Well the 8500 quid price tag is one. That’s more dosh than a GSXR1000 costs, which is a beautifully fast, responsive motorcycle - and faster and more comfortable than the KTM, in fact compared to the Super Duke the Gixer 1000 is a bargain sports-tourer, because even with a bigger 18 litre gas tank, the KTM would be a physically and mentally exhausting motorbike to ride from Nuneaton to the Nurburgring, even if the fun factor at the `Ring would be identical once you arrived.

On the upside, your money buys you something that looks truly unique in the world of naked roadster bikes. The Triumph Speed Triple 1050 looks just as aggressive and mean as the KTM, but many rivals don’t come close to the Austrian machine when it comes to looks. The Monster looks old and tired to my eyes, the big 1250 Bandit has a general blandness about it, which actually disguises its sheer fun-filled soul. A great shame, as the original Bandit had a rough-hewn, muscular edginess about it. As for the bling bling, Xmas cracker gift styled Kawasaki Z1000 - Gawd help the design team, they must have a serious addiction to viewing re-runs of `Pimp My Ride.’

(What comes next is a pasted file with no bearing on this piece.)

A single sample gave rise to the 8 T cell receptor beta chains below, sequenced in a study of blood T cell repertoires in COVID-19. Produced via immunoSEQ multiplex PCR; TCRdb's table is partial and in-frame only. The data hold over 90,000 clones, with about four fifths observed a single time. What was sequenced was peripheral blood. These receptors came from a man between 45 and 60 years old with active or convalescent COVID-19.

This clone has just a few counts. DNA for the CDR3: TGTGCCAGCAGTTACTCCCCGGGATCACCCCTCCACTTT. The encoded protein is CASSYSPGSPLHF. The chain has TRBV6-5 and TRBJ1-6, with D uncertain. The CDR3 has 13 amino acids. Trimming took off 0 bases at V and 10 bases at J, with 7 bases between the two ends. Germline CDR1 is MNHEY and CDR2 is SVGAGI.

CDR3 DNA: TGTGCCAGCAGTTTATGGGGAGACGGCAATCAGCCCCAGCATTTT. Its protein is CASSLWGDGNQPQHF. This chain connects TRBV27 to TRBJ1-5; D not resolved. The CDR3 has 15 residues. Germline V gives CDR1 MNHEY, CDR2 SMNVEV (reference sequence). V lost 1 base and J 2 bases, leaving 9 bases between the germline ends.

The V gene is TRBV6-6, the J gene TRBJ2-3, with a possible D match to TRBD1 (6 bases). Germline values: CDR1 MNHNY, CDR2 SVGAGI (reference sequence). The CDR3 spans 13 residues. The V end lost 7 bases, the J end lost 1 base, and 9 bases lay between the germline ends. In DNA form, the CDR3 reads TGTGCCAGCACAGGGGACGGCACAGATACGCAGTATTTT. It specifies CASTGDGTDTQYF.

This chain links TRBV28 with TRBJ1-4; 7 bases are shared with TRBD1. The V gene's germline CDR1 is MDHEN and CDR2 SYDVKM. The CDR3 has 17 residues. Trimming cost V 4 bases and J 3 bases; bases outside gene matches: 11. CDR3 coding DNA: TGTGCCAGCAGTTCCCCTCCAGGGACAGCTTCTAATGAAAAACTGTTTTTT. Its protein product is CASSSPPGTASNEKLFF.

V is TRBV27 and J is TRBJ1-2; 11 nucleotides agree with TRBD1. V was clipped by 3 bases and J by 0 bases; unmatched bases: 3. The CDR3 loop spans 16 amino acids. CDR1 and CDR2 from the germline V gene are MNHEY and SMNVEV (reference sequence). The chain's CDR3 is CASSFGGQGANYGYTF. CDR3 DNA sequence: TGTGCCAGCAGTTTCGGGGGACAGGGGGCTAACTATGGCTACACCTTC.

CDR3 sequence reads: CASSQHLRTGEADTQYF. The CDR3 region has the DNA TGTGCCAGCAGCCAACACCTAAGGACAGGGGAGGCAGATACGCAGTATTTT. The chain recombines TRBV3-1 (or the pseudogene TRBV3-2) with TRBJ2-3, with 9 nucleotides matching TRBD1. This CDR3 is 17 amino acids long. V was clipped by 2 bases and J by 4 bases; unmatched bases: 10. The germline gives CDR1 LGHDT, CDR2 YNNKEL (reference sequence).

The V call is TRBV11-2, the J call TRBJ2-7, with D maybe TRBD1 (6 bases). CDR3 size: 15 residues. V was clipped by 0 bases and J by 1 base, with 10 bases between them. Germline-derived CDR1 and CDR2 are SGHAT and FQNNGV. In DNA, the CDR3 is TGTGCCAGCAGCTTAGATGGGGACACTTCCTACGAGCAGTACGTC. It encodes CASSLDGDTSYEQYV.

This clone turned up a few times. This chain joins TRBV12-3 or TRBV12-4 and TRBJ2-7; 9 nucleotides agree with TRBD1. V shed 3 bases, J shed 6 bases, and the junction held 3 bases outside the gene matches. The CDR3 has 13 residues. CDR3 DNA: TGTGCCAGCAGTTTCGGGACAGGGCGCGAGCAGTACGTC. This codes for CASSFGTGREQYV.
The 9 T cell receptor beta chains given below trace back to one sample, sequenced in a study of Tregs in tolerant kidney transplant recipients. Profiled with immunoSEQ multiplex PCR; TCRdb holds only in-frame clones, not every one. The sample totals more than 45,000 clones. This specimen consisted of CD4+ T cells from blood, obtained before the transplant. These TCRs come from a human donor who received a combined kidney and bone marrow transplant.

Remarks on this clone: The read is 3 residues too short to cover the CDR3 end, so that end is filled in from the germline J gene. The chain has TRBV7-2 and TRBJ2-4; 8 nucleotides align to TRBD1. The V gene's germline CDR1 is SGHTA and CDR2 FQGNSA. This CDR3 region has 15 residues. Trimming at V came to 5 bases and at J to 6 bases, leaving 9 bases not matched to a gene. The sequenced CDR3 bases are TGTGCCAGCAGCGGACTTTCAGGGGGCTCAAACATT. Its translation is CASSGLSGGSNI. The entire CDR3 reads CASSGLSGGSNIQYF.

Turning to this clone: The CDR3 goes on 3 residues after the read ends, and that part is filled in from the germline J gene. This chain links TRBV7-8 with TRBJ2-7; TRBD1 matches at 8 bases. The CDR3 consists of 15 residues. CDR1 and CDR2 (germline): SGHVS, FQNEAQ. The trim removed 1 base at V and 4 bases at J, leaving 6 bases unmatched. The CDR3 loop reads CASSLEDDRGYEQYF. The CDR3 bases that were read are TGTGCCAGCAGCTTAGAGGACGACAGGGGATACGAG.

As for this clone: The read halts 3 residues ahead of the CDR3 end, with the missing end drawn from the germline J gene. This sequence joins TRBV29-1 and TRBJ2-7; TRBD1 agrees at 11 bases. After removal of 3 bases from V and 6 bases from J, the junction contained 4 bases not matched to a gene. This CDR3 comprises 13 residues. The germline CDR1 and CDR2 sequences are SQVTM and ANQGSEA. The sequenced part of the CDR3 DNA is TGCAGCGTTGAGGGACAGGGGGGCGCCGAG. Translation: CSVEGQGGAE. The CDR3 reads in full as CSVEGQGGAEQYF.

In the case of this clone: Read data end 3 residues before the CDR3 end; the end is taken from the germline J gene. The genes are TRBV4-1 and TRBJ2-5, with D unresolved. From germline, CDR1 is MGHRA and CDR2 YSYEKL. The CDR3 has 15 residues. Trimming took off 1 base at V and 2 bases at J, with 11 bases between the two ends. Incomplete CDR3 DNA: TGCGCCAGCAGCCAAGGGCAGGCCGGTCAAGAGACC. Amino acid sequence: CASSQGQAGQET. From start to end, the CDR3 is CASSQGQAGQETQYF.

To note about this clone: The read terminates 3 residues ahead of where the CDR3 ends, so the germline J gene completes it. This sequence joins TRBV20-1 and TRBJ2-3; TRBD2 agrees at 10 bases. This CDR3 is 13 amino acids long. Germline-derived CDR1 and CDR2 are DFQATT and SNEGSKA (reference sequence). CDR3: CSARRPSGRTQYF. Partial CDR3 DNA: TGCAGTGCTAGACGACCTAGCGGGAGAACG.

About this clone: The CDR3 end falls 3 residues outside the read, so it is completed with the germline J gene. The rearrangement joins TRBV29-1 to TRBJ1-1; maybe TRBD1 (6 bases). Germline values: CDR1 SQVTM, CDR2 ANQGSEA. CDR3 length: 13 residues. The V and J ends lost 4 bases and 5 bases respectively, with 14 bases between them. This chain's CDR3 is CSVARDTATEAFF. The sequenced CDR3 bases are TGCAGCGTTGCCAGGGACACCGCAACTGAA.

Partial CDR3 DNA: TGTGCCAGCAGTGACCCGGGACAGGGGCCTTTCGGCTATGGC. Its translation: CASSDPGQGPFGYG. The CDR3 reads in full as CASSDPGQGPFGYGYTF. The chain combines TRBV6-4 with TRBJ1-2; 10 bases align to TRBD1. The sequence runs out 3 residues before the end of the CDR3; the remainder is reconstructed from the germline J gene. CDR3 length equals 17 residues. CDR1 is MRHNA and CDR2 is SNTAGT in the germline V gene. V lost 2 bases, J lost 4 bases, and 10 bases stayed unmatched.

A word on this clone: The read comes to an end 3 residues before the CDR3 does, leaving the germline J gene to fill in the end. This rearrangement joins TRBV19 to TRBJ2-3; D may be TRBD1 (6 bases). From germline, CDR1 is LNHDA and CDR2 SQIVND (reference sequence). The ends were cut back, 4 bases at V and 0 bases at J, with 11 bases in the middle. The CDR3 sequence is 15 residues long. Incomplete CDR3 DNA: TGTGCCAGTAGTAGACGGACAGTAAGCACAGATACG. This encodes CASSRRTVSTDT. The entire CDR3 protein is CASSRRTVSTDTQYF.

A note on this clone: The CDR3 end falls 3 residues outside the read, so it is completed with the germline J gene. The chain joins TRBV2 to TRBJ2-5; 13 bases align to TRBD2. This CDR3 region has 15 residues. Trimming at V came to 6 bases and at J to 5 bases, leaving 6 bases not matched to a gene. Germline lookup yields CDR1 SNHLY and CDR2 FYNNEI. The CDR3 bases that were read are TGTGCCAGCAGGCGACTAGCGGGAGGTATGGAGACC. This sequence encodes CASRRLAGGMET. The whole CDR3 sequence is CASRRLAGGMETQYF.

I love riding the Aprilia Tuono, which has exactly the same raw, meaty lunge as the KTM, but I think they’ve spoiled the styling in the last couple of years. I also worry about getting hold of Aprilia spare parts during the summer months - which is the main reason I have never owned an Aprilia, much as I admire the V-twin motor which powers the 1000cc range. Honda don’t even have a viable contender in this class, with the old 900 Hornet looking like some trainspotter’s shopping trolley by comparison to the Super Duke.

So it comes down to how badly you need to stand out from the crowd. Yes, the Triumph Speed Triple has an all the naked roadster kicks you’ll ever need, and it’s a whopping 800 notes less to buy, but the Super Duke has a classiness, a road-racing kudos, oozing from its matt black panels. It has a sense of purpose, a serious streak to its kick-ass soul that I find really addictive, very inspiring too. I wanted to try riding this bike hard in all weathers, to savour every moment on it. It made me feel glad that an independent manufacturer has the balls to create something so uncompromising, so difficult to ride. The average biker today really isn’t capable of mastering something like the Super Duke and I think it’s right that a few bikes are out there that demand respect, experience and advanced ability.